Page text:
The criminal is rethinking his life in response to seeing the truth of who God is in Jesus’ words and actions. The same can be true for you.

You too can speak the words of the criminal, “Jesus, remember me when you come into your kingdom.” It is available for you. Jesus help me, deliver me from death, save me.

God remembering is God helping, delivering, and saving.

  • In Genesis 8, God remembers Noah and saves him from the flood
  • Genesis 19, God remembers Abraham and saves him and his nephew Lot
  • Exodus 2, God remembers the Hebrews and saves them from slavery in Egypt

Jesus remembers the criminal and Jesus will remember you. Jesus said, “Truly I tell you, today you will be with me in paradise.” Today you can be fully present to Jesus and the Kingdom of God. Today, every day, and on into eternity.

Look to God and let’s see what happens

  • Look to Jesus on the cross for you, for your loved ones, for your enemies, for the world
  • Look to Jesus on the cross. Look at the compassion in his eyes. Hear his voice of forgiveness.
  • Look to Jesus on the cross. Cry out, “Remember me, help me, deliver me, save me” and it will be heard and it will be so.

From Paradise Now by Steve Garnaas Holmes, adapted
Jesus, remember me.
Make me again a member of your realm.
Make me part of your healing of the world.
Remember me.
I surrender to your absolute love.
Remember me.
In your hope for the world, remember me.
Even in your suffering, remember me.
In your entering the pain of the world, remember me.
In your love, remember me.
Jesus, I bow in wonder at the expanse of your embrace
the breadth of your inclusion
the surprise of your grace

You seek and seek and seek
Including those I write off as beyond hope
the outcasts
the public sinners
the self-serving
those who collaborate with evil and oppression…

Why am I surprised?
You desire mercy not sacrifice
You are the Great Physician coming to those most in need of healing

Forgive me
Forgive me for forgetting who you are
Forgive me for forgetting my own sin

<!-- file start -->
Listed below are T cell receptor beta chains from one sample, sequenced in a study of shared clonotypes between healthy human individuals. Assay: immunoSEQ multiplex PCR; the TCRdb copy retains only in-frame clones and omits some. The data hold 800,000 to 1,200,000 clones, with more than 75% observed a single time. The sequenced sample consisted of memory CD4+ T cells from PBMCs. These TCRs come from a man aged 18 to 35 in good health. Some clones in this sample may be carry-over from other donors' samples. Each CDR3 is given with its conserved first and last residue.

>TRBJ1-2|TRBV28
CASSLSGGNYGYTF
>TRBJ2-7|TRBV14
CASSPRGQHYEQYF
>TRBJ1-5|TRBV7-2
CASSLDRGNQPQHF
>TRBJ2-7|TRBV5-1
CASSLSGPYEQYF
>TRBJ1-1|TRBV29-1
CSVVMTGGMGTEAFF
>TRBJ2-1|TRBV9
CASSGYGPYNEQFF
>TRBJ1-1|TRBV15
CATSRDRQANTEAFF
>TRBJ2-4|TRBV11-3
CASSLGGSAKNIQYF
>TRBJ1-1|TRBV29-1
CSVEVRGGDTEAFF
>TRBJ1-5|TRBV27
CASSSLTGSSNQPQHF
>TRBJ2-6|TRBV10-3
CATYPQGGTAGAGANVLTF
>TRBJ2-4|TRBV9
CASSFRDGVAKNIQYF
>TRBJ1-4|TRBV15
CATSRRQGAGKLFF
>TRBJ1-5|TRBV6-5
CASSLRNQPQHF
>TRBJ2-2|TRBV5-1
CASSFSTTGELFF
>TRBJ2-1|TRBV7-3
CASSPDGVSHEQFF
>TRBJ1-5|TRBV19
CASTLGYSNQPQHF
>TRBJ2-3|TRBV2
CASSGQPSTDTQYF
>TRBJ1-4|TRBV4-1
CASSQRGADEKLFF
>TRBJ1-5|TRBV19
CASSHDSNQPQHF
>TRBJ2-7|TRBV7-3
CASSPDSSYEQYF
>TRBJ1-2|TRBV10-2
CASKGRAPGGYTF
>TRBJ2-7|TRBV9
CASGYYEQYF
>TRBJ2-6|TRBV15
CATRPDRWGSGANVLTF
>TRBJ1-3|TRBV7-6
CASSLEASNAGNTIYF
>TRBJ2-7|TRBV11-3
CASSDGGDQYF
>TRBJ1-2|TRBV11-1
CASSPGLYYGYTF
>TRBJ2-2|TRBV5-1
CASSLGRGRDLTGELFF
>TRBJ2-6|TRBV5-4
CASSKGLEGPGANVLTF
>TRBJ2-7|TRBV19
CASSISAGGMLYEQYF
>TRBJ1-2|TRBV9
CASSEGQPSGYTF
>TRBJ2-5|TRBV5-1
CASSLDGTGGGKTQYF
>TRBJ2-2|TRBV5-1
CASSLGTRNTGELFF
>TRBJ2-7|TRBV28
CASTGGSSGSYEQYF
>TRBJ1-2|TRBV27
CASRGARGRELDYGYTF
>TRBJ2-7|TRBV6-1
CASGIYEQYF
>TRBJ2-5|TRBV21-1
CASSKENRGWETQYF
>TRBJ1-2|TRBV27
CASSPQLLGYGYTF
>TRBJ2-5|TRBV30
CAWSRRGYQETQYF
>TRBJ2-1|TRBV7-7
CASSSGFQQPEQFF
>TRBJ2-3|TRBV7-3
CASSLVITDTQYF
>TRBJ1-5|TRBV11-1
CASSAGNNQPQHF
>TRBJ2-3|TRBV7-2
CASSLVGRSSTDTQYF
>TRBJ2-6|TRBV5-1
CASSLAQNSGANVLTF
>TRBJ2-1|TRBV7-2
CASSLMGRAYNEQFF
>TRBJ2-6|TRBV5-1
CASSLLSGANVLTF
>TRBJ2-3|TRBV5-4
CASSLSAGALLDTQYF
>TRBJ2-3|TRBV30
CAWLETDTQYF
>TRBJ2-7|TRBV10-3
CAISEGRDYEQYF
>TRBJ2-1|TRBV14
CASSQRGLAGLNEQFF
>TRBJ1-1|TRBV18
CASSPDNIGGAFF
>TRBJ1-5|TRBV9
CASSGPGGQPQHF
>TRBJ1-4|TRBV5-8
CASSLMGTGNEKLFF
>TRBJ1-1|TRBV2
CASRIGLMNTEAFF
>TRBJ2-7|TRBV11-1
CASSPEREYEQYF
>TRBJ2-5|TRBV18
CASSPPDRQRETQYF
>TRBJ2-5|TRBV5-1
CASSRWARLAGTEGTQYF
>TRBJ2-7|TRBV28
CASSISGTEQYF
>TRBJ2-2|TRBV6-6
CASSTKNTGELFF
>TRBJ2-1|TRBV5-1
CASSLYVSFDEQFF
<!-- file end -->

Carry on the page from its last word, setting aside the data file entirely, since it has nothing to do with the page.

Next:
and isolation
and collaboration

Forgive me for judging
Forgive my self-righteousness
Forgive me for limiting you
when I am so desperately in need of you
I am one of “those most in need” as well
Create in me a clean heart and renew your Holy Spirit within me
Lord have mercy
Lord have mercy on us all

*****************
I’m excited to now offer mp3’s of my Sunday messages. A huge thank you to Sean and my brothers and sisters at Trinity United Methodist Church, Sarasota for all their help in making this possible. If you’re ever in Sarasota, please drop by for worship Sundays at 9am or 10:30am, or join us live on our Facebook page at 9am Sundays, or drop by during the week for a chat or small group. You and those you love are always welcome.

sermon © 2018 Lisa Ann Moss Degrenia
Contact Lisa for posting and publication considerations.

Sermon Recording- Face to Face, Judas and Jesus

Judas coins

Message: Face to Face, Judas and Jesus
Scriptures:  Matthew 26:14-16
This message was offered Sunday, 3/04/18 at Trinity United Methodist Church, Sarasota Florida. It was inspired by the book Moments with the Savior by Ken Gire

Holy Week is so special, most of the days have a name

  • Palm Sunday- The day Jesus entered Jerusalem to shouts of “Hosanna” and a crowd waving palm branches (Matthew 21:1-11; Luke 19:29-44; Mark 11:1-11; John 12:12-19)